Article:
The late Gil Hokanson had to be one of the most colorful characters ever to grace the fly fishing fraternity. I first met Gil back in the 1960’s when I was just getting involved in tournament casting at the Long Beach Casting Club in Southern California. Of course, Gill had been fly fishing for decades but by then he was more noted for his considerable casting skills and unique Hokanson hat than anything else. At that time Gil, long retired, used to keep busy helping out in his son’s sail making shop in Marina Del Rey, near Santa Monica, California. That’s where he got the idea for what was to become the famous Hokanson fishing hat, a practical, comfortable floppy-brimmed headware sewn from sail canvas that quickly earned a devoted following, among whom was Lee Marvin, the famous actor and avid marlin angler. Soon, all of us had ordered and were wearing Hokanson hats. I still have mine, as does my wife.

Gil was also unique in my experience as owning more fly rods than anyone I have ever known. He claimed in excess of two hundred rods, most of which he had never used, either for fishing or tournament casting. Gil just liked to collect rods.

But that’s not what this story is about. In my experience Gil, a great guy but one who so far as I can recall possessed virtually no discernible sense of humor, was one of the funniest men around. Whenever people who knew Gil got together, someone would invariably recount an instance where Gil either did something outrageous or was involved in some way. And to his everlasting credit, whether he was the butt of the joke or not, Gil never took offense. A good guy, a pleasure to have known.

One time Gil made his annual trek to the eastern slope of California’s High Sierra, something he and his closest friends had been doing since they were young men. This time he and his wife had made reservations and were staying at the Hilton Creek Lodge on the western shore of Crowley Lake, the huge man-made and fecund impoundment that is the infamous Mecca of hordes of anglers on opening day each year. For this trip they were driving a large, luxurious and powerful new station wagon Gil had taken delivery of a mere week before. Early the next morning Gil arose and, while his wife slept, headed toward Benton Crossing on the upper Owens River. He had not heard any current fishing reports and wanted to check out conditions for himself. For those readers not familiar with the area, the Upper Owens is the principal feeder stream for Crowley Lake and is noted for harboring huge brown and rainbow trout in the cutbanks along the river between Benton Crossing and the lake proper, a stretch of just a few miles.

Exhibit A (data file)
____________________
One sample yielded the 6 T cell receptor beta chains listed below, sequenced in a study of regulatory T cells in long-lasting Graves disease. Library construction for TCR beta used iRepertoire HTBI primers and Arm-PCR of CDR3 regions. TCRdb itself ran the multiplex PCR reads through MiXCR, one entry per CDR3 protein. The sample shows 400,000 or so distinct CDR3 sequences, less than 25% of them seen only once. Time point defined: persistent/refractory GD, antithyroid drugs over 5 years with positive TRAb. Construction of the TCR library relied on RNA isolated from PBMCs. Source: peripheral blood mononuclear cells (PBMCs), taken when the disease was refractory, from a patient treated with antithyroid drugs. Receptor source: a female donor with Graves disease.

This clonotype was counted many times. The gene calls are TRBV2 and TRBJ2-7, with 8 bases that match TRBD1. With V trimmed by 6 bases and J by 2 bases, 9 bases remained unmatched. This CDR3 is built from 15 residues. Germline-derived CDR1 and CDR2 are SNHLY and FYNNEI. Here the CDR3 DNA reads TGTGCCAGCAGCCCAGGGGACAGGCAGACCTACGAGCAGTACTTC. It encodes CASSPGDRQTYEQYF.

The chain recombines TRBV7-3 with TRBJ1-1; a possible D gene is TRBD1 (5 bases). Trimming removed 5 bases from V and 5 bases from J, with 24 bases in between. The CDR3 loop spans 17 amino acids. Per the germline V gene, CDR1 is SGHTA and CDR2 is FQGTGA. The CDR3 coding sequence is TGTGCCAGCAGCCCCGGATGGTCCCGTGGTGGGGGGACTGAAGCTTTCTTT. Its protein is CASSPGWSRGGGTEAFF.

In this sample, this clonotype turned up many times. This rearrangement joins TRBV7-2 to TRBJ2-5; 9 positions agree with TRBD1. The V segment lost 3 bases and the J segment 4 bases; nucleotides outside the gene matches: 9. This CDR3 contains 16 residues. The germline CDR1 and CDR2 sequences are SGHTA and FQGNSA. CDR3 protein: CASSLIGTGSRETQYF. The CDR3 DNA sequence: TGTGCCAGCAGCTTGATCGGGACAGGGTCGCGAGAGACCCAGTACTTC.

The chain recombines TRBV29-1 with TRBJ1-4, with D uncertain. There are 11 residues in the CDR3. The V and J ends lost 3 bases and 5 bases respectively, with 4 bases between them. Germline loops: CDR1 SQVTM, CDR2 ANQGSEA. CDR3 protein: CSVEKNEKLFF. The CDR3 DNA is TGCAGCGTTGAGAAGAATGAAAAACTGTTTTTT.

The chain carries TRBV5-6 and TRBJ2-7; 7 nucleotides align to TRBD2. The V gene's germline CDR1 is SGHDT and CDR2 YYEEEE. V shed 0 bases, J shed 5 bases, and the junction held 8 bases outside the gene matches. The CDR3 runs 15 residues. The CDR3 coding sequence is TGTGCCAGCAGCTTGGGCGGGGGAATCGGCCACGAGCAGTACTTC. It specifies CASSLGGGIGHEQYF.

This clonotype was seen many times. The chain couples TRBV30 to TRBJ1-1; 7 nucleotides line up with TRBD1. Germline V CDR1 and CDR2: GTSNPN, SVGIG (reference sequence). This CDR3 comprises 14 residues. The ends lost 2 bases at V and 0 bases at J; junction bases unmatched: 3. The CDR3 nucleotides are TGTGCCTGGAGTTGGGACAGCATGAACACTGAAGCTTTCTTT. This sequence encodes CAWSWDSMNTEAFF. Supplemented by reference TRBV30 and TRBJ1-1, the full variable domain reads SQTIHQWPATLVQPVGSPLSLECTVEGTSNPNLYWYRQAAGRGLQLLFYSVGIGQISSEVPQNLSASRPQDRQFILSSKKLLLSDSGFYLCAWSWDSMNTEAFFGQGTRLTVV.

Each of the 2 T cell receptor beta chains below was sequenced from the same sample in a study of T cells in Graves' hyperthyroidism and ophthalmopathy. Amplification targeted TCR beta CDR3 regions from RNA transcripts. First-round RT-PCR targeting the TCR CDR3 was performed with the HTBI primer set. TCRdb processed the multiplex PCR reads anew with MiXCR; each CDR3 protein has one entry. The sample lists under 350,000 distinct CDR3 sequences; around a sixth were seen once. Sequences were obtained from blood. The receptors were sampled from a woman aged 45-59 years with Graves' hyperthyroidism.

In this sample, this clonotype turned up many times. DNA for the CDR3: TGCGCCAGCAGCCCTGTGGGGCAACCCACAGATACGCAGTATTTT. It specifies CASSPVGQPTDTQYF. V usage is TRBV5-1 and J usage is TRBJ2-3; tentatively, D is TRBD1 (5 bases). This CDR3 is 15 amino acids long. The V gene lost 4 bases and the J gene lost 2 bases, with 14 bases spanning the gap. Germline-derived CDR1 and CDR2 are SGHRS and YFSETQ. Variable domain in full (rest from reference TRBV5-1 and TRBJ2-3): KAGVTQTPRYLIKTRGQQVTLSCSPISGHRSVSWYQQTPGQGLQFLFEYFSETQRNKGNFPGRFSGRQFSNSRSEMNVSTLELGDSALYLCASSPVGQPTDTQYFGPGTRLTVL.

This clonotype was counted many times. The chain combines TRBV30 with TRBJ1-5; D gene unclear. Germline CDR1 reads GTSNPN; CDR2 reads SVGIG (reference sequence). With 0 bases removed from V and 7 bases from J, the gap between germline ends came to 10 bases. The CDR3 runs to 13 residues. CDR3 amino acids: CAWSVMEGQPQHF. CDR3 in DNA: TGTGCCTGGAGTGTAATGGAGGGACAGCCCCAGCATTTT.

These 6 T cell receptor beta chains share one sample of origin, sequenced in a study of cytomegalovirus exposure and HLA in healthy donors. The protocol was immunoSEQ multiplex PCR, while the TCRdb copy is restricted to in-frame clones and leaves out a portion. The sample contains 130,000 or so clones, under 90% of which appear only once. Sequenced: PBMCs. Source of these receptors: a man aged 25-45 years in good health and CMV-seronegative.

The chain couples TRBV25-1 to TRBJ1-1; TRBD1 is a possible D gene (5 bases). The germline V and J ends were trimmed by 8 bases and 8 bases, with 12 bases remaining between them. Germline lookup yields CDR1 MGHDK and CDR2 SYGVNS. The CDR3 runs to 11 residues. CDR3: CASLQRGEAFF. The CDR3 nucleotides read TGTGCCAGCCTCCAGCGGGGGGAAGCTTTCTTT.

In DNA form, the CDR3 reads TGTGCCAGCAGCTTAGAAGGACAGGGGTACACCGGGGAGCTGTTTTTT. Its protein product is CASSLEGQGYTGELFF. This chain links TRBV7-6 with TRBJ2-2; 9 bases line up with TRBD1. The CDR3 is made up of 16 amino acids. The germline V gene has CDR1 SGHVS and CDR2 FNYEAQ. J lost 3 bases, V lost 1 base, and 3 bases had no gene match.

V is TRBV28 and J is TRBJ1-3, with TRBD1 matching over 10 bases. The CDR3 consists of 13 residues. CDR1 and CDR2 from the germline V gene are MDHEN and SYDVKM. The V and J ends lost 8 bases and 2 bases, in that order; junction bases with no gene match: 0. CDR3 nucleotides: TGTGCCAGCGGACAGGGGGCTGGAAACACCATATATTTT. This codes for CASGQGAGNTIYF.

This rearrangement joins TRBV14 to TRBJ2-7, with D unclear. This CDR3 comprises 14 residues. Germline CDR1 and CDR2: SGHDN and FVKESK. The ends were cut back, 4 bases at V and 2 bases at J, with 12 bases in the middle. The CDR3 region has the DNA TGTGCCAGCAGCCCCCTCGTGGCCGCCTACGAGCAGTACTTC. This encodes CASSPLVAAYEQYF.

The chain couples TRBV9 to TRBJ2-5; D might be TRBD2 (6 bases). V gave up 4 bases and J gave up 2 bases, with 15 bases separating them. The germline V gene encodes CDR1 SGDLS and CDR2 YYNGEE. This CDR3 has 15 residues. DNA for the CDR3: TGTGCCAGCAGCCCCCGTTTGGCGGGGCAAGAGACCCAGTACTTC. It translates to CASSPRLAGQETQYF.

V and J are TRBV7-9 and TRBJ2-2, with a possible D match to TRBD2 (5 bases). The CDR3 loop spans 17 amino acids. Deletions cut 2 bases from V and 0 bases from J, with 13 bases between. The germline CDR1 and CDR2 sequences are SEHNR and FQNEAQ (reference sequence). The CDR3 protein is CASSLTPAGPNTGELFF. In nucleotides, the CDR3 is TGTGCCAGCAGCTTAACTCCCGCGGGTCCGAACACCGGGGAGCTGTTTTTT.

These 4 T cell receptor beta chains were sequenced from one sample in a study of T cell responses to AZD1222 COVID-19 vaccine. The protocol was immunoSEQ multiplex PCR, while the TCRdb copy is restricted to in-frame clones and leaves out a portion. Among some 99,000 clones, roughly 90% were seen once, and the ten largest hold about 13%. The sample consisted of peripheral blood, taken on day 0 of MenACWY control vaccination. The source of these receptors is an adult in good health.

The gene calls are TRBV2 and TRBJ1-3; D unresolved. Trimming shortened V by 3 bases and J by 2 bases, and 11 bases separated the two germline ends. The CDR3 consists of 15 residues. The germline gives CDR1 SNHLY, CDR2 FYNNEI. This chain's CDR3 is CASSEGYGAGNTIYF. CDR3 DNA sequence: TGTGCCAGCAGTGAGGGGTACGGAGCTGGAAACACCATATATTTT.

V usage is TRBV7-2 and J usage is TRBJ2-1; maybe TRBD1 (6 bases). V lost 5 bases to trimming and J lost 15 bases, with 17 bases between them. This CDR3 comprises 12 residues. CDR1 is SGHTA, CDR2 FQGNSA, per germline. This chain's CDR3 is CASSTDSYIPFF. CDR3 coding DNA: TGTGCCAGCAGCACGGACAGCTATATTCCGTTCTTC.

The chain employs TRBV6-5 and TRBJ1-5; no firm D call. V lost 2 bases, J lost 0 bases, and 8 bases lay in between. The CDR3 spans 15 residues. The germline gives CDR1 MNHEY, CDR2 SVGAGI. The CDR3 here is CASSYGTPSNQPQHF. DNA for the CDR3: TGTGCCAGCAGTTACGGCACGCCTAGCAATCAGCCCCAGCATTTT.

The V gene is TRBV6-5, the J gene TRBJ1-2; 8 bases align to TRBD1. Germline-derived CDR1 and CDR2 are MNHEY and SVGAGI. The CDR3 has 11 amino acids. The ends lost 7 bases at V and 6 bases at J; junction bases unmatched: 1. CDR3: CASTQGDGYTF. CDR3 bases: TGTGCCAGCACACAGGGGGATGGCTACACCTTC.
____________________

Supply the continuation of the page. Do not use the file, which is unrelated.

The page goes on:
Thick patches of fog greeted Gil when he arrived at the bridge at Benton Crossing but he could still see to drive safely. He drove across, found the graveled access road that followed the river south toward the lake and stopped at several places to get out to look. At his last stop, about a mile or so south of the bridge, the cutbank was at least six feet above the water. Gil got out of the car, left the motor running and softly walked over to the edge to peer down, trying not to spook any fish who might be there. A moment later he caught movement out of the corner of his eye, heard the soft crunch of gravel and swung around just in time to see his beautiful new vehicle majestically roll past and plunge into the river. While in most places the Owens is not deeper than waist deep Gil had picked the one spot where his automobile could totally submerge. And so it did. With a rush of air bubbles it slowly sank beneath the surface

Poor Gil. What a quandary. There he was, miles from any habitation, no one in sight, surrounded by thick fog. And yet, we’ve all known folks who for some unknown reason Lady Luck favors in such circumstances. Gil was that sort of guy. Not more than five minutes had passed before a pair of headlights split the fog, a small car drove up and a young fellow got out. "Hey, buddy, how’s the fishing’?"

"Haven’t done any. Just got here a few minutes ago."

The young fellow looked around, suddenly aware that Gil was all-alone, no vehicle in sight. "Hey, man, how’d you get here? Where’s your car?"

Mutely, Gil pointed to the river where still visible were the gleam of headlights left on to penetrate the fog.

"My god, man, whu’ happened?"

It took a team of divers and a heavy-duty tow truck to salvage Gil’s beautiful new automobile. It was declared virtually a total loss and certainly could not be driven in the near future. What was worse was that even before the vehicle had been towed into the shop in the nearby village of Mammoth Lakes and Gil had arrived back at Hilton Creek Lodge the word had spread. Though nameless, Gill rapidly became the butt of a thousand jokes and laughs. Anyone but Gil would have been totally mortified, no doubt done anything to remain anonymous.

Instead, seemingly unfazed by what had happened, Gil decided to stop in for a drink before facing his wife and the consequences. Scooting up to the bar he ordered a tall draft beer.

"Hey, you guys," it was a tall fellow who had just entered and joined a group of other patrons. With a bellow the guy roared: "D’ya hear about that idiot who drove his car into the river over by Benton Crossing?"

Now who but Gil Hokanson would think to respond in all seriousness: "HEY! THAT WAS ME!"

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Copyright 2000, John F. McKim